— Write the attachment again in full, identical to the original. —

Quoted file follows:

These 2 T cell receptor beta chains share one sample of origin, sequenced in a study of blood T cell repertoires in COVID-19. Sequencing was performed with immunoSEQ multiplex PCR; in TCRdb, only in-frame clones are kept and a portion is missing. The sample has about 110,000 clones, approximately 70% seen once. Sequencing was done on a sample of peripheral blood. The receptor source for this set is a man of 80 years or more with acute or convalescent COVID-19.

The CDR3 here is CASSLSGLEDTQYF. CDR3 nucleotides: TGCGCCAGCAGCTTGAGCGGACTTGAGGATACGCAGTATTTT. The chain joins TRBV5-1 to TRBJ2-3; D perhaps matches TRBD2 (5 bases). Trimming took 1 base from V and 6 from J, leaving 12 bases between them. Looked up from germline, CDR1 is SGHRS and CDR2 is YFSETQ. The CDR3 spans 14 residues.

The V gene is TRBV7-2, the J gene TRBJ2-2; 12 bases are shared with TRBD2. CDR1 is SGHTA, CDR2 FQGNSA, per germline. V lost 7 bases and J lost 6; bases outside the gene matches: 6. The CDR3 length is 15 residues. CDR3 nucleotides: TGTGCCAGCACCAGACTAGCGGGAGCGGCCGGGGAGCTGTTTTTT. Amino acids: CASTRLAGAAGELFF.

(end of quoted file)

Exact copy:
These 2 T cell receptor beta chains share one sample of origin, sequenced in a study of blood T cell repertoires in COVID-19. Sequencing was performed with immunoSEQ multiplex PCR; in TCRdb, only in-frame clones are kept and a portion is missing. The sample has about 110,000 clones, approximately 70% seen once. Sequencing was done on a sample of peripheral blood. The receptor source for this set is a man of 80 years or more with acute or convalescent COVID-19.

The CDR3 here is CASSLSGLEDTQYF. CDR3 nucleotides: TGCGCCAGCAGCTTGAGCGGACTTGAGGATACGCAGTATTTT. The chain joins TRBV5-1 to TRBJ2-3; D perhaps matches TRBD2 (5 bases). Trimming took 1 base from V and 6 from J, leaving 12 bases between them. Looked up from germline, CDR1 is SGHRS and CDR2 is YFSETQ. The CDR3 spans 14 residues.

The V gene is TRBV7-2, the J gene TRBJ2-2; 12 bases are shared with TRBD2. CDR1 is SGHTA, CDR2 FQGNSA, per germline. V lost 7 bases and J lost 6; bases outside the gene matches: 6. The CDR3 length is 15 residues. CDR3 nucleotides: TGTGCCAGCACCAGACTAGCGGGAGCGGCCGGGGAGCTGTTTTTT. Amino acids: CASTRLAGAAGELFF.